- Created on Wednesday, 01 September 2010 00:00
- Written by Joseph Taylor
Rounder Records 116613284-2
John Mellencamp’s new disc takes such an honest stand against the mechanization and digitizing of modern music that it makes recent discs by most other pop musicians sound contrived. The funk and fire of American music history flows through it, but I’ve long felt that was true of Mellencamp’s records. No Better Than This sounds like an old Gibson acoustic or National steel guitar that has gotten richer and more complex with age.
Mellencamp and T Bone Burnett, who produced the singer’s last disc, Life Death Love and Freedom (2008), traveled through the South looking for landmark locations where they could record the 13 songs Mellencamp had written. They stopped at the First African Baptist Church in Savannah, Georgia, the oldest African-American church in North America, then went to Sun Studios in Memphis, and wound things up at rooms 413 and 414 in the Gunter Hotel in San Antonio, where Robert Johnson and his producer, Don Law, recorded more than 70 years ago. Mellencamp brought some of his band members, a 1955 Ampex 601 mono tape recorder, and an RCA ribbon microphone.
Burnett brought his own talents to the sessions and enlisted the aid of a few other musicians. Most of the tunes on No Better Than This are built around simple arrangements for four or five instruments, sometimes fewer than that. "Save Some Time to Dream" uses two guitars, an acoustic bass, and very simple percussion. Mellencamp sings "Right Behind Me" with just an acoustic guitar and violin backing him. It’s a pleasure to hear musicians playing well, without effects, and closely paying attention to the singer and responding to what he’s doing.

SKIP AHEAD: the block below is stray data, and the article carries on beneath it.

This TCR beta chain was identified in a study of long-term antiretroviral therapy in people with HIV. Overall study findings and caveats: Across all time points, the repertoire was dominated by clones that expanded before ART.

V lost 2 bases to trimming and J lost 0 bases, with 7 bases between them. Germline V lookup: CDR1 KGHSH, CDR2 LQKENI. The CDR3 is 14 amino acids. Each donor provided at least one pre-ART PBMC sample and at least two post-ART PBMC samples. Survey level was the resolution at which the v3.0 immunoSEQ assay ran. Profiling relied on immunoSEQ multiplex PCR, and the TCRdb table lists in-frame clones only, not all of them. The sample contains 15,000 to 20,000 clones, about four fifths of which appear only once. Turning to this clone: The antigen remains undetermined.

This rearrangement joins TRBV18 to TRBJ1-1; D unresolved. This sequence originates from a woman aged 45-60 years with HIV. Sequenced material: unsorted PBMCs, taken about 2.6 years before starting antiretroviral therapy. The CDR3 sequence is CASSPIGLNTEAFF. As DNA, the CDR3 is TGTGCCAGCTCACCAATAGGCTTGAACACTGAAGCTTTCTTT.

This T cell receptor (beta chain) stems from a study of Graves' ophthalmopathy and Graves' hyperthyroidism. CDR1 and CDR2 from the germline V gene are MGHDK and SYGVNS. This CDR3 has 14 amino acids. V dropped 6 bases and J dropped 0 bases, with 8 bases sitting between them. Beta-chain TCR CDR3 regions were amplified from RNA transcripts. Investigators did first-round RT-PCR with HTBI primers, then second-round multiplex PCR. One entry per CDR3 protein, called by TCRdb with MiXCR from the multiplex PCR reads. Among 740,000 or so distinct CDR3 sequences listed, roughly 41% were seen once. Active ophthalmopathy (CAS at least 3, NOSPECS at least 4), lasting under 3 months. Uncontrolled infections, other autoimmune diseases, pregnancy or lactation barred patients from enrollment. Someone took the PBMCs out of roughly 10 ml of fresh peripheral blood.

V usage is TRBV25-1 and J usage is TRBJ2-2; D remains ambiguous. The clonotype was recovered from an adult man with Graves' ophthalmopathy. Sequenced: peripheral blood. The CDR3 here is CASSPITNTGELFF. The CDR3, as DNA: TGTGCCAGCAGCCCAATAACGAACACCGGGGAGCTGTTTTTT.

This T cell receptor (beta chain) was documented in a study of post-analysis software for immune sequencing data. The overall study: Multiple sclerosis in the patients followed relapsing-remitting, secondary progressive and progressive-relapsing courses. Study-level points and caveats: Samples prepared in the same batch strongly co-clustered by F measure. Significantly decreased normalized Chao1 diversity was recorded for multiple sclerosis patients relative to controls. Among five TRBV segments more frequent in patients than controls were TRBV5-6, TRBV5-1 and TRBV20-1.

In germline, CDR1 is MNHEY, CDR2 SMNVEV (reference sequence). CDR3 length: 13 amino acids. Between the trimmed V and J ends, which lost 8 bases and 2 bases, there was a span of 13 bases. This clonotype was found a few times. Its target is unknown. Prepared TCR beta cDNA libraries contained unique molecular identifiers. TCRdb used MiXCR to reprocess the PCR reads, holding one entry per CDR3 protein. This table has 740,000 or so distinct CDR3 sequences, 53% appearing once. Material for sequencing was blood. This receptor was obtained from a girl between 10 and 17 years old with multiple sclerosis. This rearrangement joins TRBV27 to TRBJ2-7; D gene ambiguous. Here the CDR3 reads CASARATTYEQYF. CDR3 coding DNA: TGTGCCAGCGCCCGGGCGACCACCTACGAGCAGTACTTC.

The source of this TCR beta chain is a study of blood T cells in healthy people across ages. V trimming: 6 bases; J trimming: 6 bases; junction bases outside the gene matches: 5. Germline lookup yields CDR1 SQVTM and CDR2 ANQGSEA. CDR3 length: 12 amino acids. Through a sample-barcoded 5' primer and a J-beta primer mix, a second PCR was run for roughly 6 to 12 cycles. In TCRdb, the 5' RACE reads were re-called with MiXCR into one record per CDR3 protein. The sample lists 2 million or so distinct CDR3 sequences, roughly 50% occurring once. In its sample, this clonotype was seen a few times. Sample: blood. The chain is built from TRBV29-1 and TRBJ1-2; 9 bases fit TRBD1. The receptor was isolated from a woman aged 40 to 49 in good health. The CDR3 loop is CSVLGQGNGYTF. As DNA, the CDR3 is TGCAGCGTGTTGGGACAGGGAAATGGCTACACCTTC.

"No One Cares About Me" and "Coming Down the Road" have so much of the recording feel of vintage country songs that they sound like distant echoes. "Easter Eve" is like an old folk song, and the tale it tells is as sharply detailed as a short story. It contains some of Mellencamp’s best lyrics, and the musicians give him beautiful, simple support. The players here, among them guitarists Marc Ribot, Burnett, and Andy York, along with bassist Jay Bellerose and violinist Miriam Sturm, have a firm grasp on the genres into which Mellencamp taps, but the music never feels old, just real and genuine.
I don’t want to push too hard for a disc that in some ways seems modest in its methods and intent. It would be easy to take the distorted tube amps and slapback reverb on "Coming Down the Road" for artifice, but Mellencamp and the other musicians on the disc play with a conviction and freshness that makes it all sound genuine. Still, only music critics and purists -- not the average kid with an iPod -- are likely to be impressed by the attention to detail. In a time of economic difficulty, Mellencamp has reached back to the Great Depression and found the reassurance of tradition and folk wisdom. When I reviewed Life Death Love and Freedom two years ago, I called it a masterpiece. To my surprise and delight, Mellencamp has topped it.
. . . Joseph Taylor